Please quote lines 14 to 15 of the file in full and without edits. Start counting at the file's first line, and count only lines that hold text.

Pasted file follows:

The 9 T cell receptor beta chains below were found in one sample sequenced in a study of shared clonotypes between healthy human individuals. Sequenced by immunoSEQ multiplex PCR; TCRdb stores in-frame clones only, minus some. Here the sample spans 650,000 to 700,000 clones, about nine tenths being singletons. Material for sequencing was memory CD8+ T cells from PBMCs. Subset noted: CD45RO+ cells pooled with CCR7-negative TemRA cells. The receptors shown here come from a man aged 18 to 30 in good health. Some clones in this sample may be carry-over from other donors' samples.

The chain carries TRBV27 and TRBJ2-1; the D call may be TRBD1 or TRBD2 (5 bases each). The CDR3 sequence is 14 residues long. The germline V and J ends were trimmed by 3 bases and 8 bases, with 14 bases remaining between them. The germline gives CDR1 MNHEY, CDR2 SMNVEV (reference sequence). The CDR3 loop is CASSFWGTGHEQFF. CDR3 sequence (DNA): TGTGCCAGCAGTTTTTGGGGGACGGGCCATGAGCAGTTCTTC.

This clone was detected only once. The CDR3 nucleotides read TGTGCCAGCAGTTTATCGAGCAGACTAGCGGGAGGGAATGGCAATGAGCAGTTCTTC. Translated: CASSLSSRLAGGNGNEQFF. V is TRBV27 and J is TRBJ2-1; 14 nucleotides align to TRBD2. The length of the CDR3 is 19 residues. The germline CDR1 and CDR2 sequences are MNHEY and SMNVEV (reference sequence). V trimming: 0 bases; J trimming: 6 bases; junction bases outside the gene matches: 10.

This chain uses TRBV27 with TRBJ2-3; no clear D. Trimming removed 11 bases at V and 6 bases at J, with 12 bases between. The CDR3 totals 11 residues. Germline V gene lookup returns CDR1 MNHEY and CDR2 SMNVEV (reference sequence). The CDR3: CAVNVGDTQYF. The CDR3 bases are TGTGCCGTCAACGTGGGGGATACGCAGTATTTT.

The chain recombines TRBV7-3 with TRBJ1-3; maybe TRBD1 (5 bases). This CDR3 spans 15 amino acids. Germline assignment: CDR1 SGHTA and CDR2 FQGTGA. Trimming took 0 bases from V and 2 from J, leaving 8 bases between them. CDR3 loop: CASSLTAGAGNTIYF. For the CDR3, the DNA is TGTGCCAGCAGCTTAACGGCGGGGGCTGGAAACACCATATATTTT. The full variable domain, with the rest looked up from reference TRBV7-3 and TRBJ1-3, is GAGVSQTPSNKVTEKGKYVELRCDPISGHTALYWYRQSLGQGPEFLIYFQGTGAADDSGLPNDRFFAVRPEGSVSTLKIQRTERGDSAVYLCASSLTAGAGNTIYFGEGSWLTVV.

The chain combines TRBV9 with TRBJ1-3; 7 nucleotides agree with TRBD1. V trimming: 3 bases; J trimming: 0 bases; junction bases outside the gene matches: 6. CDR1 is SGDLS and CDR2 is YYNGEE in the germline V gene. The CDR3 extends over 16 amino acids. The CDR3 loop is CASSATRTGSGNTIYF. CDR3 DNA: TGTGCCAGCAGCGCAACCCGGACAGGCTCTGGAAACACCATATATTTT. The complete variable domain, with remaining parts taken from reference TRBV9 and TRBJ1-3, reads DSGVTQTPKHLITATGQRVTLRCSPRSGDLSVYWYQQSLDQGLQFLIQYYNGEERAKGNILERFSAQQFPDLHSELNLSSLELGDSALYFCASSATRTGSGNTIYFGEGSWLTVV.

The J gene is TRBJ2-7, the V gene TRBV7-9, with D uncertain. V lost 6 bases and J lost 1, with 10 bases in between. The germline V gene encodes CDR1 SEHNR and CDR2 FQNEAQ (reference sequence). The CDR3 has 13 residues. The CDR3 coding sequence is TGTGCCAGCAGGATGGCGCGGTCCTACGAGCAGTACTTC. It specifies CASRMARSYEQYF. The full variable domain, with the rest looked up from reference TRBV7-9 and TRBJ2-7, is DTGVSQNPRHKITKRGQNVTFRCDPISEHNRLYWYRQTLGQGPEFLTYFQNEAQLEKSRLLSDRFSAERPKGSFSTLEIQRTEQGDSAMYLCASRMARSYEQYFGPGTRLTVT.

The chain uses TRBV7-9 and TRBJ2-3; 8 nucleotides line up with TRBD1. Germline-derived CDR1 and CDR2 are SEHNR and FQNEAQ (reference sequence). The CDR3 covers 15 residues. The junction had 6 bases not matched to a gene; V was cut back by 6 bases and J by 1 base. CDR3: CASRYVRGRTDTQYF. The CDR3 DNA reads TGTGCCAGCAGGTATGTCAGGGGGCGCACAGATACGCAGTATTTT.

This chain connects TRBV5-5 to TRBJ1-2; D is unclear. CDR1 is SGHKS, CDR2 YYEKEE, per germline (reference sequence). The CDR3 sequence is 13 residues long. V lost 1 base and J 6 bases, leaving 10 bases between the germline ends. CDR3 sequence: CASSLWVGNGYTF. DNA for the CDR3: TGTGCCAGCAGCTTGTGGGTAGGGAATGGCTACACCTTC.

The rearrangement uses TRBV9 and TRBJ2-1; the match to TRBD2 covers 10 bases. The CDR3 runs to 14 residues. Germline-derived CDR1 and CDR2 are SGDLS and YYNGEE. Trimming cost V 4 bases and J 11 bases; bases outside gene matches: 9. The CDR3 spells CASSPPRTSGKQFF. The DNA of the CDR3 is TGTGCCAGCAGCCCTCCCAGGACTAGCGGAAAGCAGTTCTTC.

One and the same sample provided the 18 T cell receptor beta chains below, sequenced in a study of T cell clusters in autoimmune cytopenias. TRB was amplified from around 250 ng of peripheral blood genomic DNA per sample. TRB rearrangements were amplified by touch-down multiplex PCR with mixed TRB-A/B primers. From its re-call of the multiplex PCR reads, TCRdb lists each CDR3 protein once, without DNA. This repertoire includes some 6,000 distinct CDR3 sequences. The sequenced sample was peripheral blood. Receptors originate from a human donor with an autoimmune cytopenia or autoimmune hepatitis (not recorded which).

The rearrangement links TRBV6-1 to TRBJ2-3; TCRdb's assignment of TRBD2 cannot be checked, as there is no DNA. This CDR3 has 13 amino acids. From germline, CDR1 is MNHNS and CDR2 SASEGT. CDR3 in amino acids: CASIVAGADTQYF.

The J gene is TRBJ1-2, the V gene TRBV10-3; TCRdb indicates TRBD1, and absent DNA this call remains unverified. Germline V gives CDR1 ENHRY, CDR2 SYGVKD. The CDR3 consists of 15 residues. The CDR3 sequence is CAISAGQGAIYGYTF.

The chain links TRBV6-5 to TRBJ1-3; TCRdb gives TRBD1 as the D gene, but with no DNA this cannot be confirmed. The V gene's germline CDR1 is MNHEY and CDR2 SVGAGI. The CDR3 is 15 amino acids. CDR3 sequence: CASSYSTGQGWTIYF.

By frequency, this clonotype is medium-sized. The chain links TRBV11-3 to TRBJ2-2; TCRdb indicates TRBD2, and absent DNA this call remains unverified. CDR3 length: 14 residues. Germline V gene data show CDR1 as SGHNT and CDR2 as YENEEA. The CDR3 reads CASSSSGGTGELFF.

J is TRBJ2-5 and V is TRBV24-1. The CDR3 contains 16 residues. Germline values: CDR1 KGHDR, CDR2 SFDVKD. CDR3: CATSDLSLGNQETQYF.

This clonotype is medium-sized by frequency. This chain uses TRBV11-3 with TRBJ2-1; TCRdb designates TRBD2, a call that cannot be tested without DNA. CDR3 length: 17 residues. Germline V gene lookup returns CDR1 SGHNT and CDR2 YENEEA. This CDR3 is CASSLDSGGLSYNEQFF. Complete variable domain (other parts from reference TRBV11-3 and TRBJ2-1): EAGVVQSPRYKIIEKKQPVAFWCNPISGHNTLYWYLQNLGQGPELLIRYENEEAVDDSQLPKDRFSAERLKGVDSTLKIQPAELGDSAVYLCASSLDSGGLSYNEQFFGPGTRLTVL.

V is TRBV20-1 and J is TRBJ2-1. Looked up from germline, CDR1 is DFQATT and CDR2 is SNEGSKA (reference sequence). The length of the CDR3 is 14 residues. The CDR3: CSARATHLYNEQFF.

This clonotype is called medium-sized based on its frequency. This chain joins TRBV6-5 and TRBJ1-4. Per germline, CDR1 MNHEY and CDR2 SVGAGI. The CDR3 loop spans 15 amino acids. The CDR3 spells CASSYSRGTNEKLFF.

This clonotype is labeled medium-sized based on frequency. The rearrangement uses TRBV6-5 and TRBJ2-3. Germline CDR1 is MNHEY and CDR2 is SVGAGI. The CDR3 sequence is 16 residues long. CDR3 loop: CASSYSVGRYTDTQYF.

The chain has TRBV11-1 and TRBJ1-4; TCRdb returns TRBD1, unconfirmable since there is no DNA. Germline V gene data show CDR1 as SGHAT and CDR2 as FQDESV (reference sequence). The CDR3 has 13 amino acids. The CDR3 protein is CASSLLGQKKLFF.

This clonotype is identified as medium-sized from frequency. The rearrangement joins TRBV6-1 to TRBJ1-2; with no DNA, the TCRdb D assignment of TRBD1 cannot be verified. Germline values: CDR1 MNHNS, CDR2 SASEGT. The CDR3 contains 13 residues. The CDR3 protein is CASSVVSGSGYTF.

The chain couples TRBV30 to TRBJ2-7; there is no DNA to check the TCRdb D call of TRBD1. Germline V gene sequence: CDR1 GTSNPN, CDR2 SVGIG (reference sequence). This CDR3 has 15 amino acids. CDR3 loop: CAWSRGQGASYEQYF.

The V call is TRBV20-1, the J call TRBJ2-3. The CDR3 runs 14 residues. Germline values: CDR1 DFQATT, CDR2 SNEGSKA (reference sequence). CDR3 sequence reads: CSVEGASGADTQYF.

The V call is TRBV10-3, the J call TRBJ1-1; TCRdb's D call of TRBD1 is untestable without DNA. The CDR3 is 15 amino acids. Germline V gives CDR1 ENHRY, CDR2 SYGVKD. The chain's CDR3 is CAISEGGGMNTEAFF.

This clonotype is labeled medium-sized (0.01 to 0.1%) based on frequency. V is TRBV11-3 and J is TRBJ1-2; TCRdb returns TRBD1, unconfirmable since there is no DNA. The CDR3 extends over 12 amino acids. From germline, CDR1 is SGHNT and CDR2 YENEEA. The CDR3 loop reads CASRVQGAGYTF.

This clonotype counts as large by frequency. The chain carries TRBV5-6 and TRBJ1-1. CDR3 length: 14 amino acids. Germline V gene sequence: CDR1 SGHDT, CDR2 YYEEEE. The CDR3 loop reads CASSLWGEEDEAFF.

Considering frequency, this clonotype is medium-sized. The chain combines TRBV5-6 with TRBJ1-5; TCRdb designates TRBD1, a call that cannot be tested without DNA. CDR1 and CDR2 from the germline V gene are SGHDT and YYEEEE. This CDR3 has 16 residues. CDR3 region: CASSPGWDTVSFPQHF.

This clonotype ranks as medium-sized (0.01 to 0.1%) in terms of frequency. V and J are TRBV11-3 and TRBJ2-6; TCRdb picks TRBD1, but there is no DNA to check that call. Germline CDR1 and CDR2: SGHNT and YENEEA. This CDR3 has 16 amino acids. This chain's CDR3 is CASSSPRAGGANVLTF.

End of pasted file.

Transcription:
The chain links TRBV6-5 to TRBJ1-3; TCRdb gives TRBD1 as the D gene, but with no DNA this cannot be confirmed. The V gene's germline CDR1 is MNHEY and CDR2 SVGAGI. The CDR3 is 15 amino acids. CDR3 sequence: CASSYSTGQGWTIYF.

By frequency, this clonotype is medium-sized. The chain links TRBV11-3 to TRBJ2-2; TCRdb indicates TRBD2, and absent DNA this call remains unverified. CDR3 length: 14 residues. Germline V gene data show CDR1 as SGHNT and CDR2 as YENEEA. The CDR3 reads CASSSSGGTGELFF.